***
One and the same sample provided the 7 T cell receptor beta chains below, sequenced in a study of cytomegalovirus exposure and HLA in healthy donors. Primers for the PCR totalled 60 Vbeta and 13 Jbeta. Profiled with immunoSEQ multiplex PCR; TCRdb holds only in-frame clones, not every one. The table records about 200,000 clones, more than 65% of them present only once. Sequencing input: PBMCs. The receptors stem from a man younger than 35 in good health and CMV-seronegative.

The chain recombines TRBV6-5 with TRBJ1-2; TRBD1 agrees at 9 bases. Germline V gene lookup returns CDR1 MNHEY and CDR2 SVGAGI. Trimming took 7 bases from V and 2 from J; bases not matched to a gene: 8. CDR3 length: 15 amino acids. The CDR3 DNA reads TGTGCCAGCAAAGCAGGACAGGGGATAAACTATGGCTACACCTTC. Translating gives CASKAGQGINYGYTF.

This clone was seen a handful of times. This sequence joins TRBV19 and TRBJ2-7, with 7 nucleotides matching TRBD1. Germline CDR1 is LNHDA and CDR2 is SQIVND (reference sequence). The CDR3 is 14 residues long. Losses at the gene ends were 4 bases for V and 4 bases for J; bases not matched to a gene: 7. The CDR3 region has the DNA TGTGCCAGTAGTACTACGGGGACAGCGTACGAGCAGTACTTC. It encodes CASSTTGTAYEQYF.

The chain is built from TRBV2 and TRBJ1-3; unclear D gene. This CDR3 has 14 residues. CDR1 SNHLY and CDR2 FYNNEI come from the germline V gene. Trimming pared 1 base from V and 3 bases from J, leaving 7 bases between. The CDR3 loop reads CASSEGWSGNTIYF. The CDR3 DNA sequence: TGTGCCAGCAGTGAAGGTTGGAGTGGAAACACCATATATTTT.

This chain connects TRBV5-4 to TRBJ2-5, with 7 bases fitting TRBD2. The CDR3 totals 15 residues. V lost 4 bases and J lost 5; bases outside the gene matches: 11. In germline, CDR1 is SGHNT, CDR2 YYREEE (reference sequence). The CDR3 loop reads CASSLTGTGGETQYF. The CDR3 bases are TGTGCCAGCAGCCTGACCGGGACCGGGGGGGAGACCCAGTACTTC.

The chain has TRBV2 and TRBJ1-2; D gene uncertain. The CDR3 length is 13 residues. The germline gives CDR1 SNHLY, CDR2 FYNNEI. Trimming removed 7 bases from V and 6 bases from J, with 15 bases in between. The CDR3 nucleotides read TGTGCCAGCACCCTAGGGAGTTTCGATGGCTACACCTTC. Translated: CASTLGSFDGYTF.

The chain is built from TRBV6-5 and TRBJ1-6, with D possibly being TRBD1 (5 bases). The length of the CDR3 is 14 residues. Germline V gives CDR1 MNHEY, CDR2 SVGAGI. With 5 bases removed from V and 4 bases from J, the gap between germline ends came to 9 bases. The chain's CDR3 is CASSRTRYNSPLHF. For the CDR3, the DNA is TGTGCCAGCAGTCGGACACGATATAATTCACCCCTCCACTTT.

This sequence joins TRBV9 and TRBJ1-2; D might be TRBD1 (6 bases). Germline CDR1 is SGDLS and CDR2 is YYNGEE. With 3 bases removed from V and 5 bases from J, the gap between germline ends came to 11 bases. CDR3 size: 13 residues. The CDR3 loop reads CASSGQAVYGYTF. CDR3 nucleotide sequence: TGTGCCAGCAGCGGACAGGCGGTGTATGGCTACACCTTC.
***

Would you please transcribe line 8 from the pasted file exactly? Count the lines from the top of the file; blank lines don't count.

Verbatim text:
This sequence joins TRBV9 and TRBJ1-2; D might be TRBD1 (6 bases). Germline CDR1 is SGDLS and CDR2 is YYNGEE. With 3 bases removed from V and 5 bases from J, the gap between germline ends came to 11 bases. CDR3 size: 13 residues. The CDR3 loop reads CASSGQAVYGYTF. CDR3 nucleotide sequence: TGTGCCAGCAGCGGACAGGCGGTGTATGGCTACACCTTC.